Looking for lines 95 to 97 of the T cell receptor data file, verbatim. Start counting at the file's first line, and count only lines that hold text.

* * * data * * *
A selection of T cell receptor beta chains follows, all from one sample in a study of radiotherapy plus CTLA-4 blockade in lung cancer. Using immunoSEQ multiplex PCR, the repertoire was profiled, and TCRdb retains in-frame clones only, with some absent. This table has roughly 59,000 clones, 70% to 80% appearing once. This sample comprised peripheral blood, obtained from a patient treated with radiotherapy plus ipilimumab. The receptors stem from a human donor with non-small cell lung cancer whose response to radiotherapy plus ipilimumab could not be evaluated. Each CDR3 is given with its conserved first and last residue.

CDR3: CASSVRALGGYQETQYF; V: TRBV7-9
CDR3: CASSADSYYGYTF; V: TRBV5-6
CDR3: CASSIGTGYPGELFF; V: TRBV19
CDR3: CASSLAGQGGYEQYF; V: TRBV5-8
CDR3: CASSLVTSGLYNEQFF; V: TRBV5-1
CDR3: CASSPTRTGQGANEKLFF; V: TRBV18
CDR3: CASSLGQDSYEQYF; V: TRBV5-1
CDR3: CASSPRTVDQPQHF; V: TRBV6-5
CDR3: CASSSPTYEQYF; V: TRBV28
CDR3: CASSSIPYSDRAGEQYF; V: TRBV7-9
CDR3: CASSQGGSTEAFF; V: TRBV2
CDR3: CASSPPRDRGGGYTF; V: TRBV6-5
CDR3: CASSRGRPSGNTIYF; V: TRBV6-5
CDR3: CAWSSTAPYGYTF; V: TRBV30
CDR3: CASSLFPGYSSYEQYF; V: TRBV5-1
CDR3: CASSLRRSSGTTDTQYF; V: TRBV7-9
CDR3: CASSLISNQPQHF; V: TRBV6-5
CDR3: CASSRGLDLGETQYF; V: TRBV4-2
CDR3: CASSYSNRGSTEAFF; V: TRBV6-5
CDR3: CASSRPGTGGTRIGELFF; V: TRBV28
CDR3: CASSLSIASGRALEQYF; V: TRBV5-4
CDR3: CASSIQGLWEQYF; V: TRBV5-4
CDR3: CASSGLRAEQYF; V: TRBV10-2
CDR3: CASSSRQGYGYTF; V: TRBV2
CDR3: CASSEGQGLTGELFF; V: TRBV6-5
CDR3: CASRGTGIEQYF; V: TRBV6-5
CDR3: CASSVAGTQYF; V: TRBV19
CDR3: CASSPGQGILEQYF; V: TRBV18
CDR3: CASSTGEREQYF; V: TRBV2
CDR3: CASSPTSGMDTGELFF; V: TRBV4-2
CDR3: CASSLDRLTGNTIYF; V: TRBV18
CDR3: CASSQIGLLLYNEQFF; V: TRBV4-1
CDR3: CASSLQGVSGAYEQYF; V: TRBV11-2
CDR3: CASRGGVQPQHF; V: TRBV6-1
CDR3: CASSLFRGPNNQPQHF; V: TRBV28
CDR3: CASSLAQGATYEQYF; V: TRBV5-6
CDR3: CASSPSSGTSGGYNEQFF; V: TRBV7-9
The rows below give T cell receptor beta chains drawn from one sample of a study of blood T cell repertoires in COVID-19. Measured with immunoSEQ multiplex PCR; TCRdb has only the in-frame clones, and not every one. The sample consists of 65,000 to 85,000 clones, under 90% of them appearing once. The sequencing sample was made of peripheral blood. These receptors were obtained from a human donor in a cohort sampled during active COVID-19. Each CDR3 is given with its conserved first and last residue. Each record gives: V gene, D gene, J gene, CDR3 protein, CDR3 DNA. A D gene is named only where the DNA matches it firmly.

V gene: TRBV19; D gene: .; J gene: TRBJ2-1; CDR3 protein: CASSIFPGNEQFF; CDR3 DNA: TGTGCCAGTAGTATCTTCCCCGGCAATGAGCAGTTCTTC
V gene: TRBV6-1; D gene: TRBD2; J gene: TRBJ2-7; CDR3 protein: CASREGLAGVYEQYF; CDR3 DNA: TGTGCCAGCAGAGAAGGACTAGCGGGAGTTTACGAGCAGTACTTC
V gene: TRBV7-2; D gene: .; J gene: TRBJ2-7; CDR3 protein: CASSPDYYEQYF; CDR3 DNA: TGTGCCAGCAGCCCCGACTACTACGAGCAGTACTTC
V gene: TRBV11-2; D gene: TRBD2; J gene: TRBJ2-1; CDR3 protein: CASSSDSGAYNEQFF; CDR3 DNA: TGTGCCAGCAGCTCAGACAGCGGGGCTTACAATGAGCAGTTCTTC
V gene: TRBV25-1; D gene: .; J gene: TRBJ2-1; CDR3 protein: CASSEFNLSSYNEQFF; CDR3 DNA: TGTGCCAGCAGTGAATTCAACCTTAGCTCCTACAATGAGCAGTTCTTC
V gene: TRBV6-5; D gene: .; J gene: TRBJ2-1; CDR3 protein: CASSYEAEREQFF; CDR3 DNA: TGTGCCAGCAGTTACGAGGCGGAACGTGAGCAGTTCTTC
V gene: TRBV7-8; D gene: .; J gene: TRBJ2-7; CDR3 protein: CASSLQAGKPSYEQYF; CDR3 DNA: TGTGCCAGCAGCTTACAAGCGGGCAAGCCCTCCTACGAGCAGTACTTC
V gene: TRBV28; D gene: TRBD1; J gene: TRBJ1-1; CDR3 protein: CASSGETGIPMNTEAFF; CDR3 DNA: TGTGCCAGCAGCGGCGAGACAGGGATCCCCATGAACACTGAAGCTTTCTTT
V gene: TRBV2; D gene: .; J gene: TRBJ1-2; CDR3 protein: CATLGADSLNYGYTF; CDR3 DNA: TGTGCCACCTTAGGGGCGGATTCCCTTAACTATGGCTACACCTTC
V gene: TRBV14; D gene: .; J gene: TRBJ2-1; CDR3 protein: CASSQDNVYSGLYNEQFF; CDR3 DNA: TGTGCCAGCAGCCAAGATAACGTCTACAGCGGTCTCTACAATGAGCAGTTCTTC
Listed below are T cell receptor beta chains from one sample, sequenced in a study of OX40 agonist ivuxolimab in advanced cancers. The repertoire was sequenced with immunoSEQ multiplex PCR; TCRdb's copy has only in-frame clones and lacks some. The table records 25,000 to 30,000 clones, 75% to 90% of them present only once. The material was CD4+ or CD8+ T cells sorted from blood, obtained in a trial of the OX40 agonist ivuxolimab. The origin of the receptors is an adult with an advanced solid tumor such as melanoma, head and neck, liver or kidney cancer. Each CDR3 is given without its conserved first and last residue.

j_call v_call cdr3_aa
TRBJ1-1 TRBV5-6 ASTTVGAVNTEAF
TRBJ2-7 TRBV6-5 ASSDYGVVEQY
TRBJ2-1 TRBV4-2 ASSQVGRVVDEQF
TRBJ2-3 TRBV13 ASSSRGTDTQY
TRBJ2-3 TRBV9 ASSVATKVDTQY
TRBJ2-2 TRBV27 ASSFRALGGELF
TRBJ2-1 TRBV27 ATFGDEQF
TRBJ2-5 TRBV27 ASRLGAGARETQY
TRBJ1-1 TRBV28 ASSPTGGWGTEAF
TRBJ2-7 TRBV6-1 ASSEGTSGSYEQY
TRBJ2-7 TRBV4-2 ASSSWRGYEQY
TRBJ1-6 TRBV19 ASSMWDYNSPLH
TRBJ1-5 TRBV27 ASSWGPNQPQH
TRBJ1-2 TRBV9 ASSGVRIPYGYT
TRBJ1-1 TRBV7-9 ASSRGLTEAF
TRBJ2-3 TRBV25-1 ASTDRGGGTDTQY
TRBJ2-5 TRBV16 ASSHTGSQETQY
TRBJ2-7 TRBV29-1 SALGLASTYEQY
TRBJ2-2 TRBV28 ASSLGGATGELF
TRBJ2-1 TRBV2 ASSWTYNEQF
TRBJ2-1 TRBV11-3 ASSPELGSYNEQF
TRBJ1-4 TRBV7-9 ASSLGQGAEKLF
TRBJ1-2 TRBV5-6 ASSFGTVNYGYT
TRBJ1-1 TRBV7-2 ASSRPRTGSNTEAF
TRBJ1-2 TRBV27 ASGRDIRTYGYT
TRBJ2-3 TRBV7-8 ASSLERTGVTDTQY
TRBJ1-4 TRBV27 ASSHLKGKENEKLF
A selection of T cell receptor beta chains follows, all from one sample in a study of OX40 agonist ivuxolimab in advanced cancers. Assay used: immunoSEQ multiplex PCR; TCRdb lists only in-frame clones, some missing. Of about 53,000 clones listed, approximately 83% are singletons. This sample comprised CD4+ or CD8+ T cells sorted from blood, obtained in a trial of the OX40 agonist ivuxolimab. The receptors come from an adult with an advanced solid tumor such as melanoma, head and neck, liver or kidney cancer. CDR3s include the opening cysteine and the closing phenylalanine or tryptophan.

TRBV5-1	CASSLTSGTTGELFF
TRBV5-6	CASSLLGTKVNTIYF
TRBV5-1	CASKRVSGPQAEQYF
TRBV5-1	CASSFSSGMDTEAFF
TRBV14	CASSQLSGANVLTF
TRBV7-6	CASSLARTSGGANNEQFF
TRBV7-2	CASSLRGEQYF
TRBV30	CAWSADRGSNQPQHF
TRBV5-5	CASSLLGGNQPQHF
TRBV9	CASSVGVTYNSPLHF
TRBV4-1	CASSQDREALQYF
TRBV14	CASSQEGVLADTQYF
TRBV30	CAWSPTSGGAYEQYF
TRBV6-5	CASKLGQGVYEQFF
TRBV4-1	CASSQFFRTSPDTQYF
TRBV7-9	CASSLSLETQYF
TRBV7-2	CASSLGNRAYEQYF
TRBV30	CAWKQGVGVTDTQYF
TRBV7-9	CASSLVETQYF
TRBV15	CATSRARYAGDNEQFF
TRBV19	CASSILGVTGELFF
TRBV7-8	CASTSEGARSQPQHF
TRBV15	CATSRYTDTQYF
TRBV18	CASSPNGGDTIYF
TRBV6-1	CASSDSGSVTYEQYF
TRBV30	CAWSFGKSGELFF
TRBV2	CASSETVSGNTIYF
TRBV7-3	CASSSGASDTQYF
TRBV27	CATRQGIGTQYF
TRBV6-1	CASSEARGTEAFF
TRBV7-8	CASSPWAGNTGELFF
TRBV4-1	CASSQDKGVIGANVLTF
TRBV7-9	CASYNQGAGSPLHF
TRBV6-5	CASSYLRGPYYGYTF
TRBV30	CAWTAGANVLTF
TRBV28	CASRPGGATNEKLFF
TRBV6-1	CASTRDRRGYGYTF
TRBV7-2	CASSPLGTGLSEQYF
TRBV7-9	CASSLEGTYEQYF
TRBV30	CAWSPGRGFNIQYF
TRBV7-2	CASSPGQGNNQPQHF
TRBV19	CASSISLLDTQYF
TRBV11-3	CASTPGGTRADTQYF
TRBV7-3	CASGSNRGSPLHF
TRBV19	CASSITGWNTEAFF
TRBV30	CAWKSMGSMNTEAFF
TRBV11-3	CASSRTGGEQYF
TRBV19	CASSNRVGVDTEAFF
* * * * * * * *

TRBV7-9	CASSLSLETQYF
TRBV7-2	CASSLGNRAYEQYF
TRBV30	CAWKQGVGVTDTQYF